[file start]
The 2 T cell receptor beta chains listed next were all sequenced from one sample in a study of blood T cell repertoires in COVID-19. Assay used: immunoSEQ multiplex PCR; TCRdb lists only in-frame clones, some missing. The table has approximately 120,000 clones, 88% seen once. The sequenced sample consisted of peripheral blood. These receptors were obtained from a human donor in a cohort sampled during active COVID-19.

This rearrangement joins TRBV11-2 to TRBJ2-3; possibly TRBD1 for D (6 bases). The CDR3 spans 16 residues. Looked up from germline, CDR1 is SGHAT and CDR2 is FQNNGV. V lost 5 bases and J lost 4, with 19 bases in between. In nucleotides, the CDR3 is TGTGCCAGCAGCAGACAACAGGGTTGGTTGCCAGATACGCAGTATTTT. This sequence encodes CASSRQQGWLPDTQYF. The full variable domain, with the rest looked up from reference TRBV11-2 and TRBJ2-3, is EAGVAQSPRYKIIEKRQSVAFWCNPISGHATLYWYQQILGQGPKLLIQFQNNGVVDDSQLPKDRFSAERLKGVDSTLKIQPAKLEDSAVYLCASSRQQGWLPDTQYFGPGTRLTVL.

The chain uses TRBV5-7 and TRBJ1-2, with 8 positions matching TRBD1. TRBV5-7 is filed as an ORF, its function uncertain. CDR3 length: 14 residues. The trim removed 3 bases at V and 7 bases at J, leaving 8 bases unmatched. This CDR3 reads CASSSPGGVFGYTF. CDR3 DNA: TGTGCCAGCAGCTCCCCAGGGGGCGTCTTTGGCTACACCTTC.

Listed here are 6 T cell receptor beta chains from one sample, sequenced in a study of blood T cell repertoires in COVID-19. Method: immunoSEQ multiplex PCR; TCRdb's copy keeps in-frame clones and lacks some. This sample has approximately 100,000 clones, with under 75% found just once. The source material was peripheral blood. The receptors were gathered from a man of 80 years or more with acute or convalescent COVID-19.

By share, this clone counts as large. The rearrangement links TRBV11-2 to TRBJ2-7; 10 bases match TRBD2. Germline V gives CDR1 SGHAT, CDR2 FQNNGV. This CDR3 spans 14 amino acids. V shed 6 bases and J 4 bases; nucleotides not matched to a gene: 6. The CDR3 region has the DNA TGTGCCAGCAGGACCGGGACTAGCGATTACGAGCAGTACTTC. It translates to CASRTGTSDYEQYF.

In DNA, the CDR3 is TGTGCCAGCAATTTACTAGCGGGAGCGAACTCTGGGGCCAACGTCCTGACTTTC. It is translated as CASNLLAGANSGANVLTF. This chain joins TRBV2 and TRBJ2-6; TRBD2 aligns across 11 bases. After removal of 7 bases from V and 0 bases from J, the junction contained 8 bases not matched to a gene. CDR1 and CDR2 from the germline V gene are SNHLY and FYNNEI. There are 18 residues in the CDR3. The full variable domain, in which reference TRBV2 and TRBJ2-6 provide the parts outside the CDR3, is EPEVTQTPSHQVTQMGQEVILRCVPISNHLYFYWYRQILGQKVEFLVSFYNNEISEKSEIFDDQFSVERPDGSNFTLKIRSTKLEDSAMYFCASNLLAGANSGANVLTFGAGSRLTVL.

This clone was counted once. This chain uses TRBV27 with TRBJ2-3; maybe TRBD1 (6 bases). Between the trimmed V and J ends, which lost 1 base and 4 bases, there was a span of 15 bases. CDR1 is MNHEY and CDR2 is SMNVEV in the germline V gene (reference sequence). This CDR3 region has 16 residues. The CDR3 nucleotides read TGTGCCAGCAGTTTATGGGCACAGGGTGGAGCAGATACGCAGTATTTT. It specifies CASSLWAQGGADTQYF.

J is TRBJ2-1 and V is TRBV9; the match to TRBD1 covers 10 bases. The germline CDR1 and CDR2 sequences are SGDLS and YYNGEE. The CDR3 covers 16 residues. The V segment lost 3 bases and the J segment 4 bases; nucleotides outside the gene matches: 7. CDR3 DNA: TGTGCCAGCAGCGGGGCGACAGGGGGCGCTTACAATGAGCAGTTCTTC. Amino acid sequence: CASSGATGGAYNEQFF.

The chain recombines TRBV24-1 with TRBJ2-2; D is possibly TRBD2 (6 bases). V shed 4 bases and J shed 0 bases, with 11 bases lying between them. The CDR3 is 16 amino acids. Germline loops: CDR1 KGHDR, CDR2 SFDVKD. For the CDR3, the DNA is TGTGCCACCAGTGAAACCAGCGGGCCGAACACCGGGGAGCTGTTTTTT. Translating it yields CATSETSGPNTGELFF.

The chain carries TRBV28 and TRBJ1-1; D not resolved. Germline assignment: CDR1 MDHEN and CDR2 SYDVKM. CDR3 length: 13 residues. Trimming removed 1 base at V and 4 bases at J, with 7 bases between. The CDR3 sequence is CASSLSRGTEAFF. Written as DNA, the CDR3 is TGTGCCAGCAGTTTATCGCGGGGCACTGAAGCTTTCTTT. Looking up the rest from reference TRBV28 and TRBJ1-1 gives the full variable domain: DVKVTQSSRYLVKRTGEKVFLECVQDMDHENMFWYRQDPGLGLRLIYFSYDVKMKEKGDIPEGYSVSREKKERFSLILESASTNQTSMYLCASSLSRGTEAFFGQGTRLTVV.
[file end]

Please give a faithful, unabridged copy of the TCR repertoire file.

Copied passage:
The 2 T cell receptor beta chains listed next were all sequenced from one sample in a study of blood T cell repertoires in COVID-19. Assay used: immunoSEQ multiplex PCR; TCRdb lists only in-frame clones, some missing. The table has approximately 120,000 clones, 88% seen once. The sequenced sample consisted of peripheral blood. These receptors were obtained from a human donor in a cohort sampled during active COVID-19.

This rearrangement joins TRBV11-2 to TRBJ2-3; possibly TRBD1 for D (6 bases). The CDR3 spans 16 residues. Looked up from germline, CDR1 is SGHAT and CDR2 is FQNNGV. V lost 5 bases and J lost 4, with 19 bases in between. In nucleotides, the CDR3 is TGTGCCAGCAGCAGACAACAGGGTTGGTTGCCAGATACGCAGTATTTT. This sequence encodes CASSRQQGWLPDTQYF. The full variable domain, with the rest looked up from reference TRBV11-2 and TRBJ2-3, is EAGVAQSPRYKIIEKRQSVAFWCNPISGHATLYWYQQILGQGPKLLIQFQNNGVVDDSQLPKDRFSAERLKGVDSTLKIQPAKLEDSAVYLCASSRQQGWLPDTQYFGPGTRLTVL.

The chain uses TRBV5-7 and TRBJ1-2, with 8 positions matching TRBD1. TRBV5-7 is filed as an ORF, its function uncertain. CDR3 length: 14 residues. The trim removed 3 bases at V and 7 bases at J, leaving 8 bases unmatched. This CDR3 reads CASSSPGGVFGYTF. CDR3 DNA: TGTGCCAGCAGCTCCCCAGGGGGCGTCTTTGGCTACACCTTC.

Listed here are 6 T cell receptor beta chains from one sample, sequenced in a study of blood T cell repertoires in COVID-19. Method: immunoSEQ multiplex PCR; TCRdb's copy keeps in-frame clones and lacks some. This sample has approximately 100,000 clones, with under 75% found just once. The source material was peripheral blood. The receptors were gathered from a man of 80 years or more with acute or convalescent COVID-19.

By share, this clone counts as large. The rearrangement links TRBV11-2 to TRBJ2-7; 10 bases match TRBD2. Germline V gives CDR1 SGHAT, CDR2 FQNNGV. This CDR3 spans 14 amino acids. V shed 6 bases and J 4 bases; nucleotides not matched to a gene: 6. The CDR3 region has the DNA TGTGCCAGCAGGACCGGGACTAGCGATTACGAGCAGTACTTC. It translates to CASRTGTSDYEQYF.

In DNA, the CDR3 is TGTGCCAGCAATTTACTAGCGGGAGCGAACTCTGGGGCCAACGTCCTGACTTTC. It is translated as CASNLLAGANSGANVLTF. This chain joins TRBV2 and TRBJ2-6; TRBD2 aligns across 11 bases. After removal of 7 bases from V and 0 bases from J, the junction contained 8 bases not matched to a gene. CDR1 and CDR2 from the germline V gene are SNHLY and FYNNEI. There are 18 residues in the CDR3. The full variable domain, in which reference TRBV2 and TRBJ2-6 provide the parts outside the CDR3, is EPEVTQTPSHQVTQMGQEVILRCVPISNHLYFYWYRQILGQKVEFLVSFYNNEISEKSEIFDDQFSVERPDGSNFTLKIRSTKLEDSAMYFCASNLLAGANSGANVLTFGAGSRLTVL.

This clone was counted once. This chain uses TRBV27 with TRBJ2-3; maybe TRBD1 (6 bases). Between the trimmed V and J ends, which lost 1 base and 4 bases, there was a span of 15 bases. CDR1 is MNHEY and CDR2 is SMNVEV in the germline V gene (reference sequence). This CDR3 region has 16 residues. The CDR3 nucleotides read TGTGCCAGCAGTTTATGGGCACAGGGTGGAGCAGATACGCAGTATTTT. It specifies CASSLWAQGGADTQYF.

J is TRBJ2-1 and V is TRBV9; the match to TRBD1 covers 10 bases. The germline CDR1 and CDR2 sequences are SGDLS and YYNGEE. The CDR3 covers 16 residues. The V segment lost 3 bases and the J segment 4 bases; nucleotides outside the gene matches: 7. CDR3 DNA: TGTGCCAGCAGCGGGGCGACAGGGGGCGCTTACAATGAGCAGTTCTTC. Amino acid sequence: CASSGATGGAYNEQFF.

The chain recombines TRBV24-1 with TRBJ2-2; D is possibly TRBD2 (6 bases). V shed 4 bases and J shed 0 bases, with 11 bases lying between them. The CDR3 is 16 amino acids. Germline loops: CDR1 KGHDR, CDR2 SFDVKD. For the CDR3, the DNA is TGTGCCACCAGTGAAACCAGCGGGCCGAACACCGGGGAGCTGTTTTTT. Translating it yields CATSETSGPNTGELFF.

The chain carries TRBV28 and TRBJ1-1; D not resolved. Germline assignment: CDR1 MDHEN and CDR2 SYDVKM. CDR3 length: 13 residues. Trimming removed 1 base at V and 4 bases at J, with 7 bases between. The CDR3 sequence is CASSLSRGTEAFF. Written as DNA, the CDR3 is TGTGCCAGCAGTTTATCGCGGGGCACTGAAGCTTTCTTT. Looking up the rest from reference TRBV28 and TRBJ1-1 gives the full variable domain: DVKVTQSSRYLVKRTGEKVFLECVQDMDHENMFWYRQDPGLGLRLIYFSYDVKMKEKGDIPEGYSVSREKKERFSLILESASTNQTSMYLCASSLSRGTEAFFGQGTRLTVV.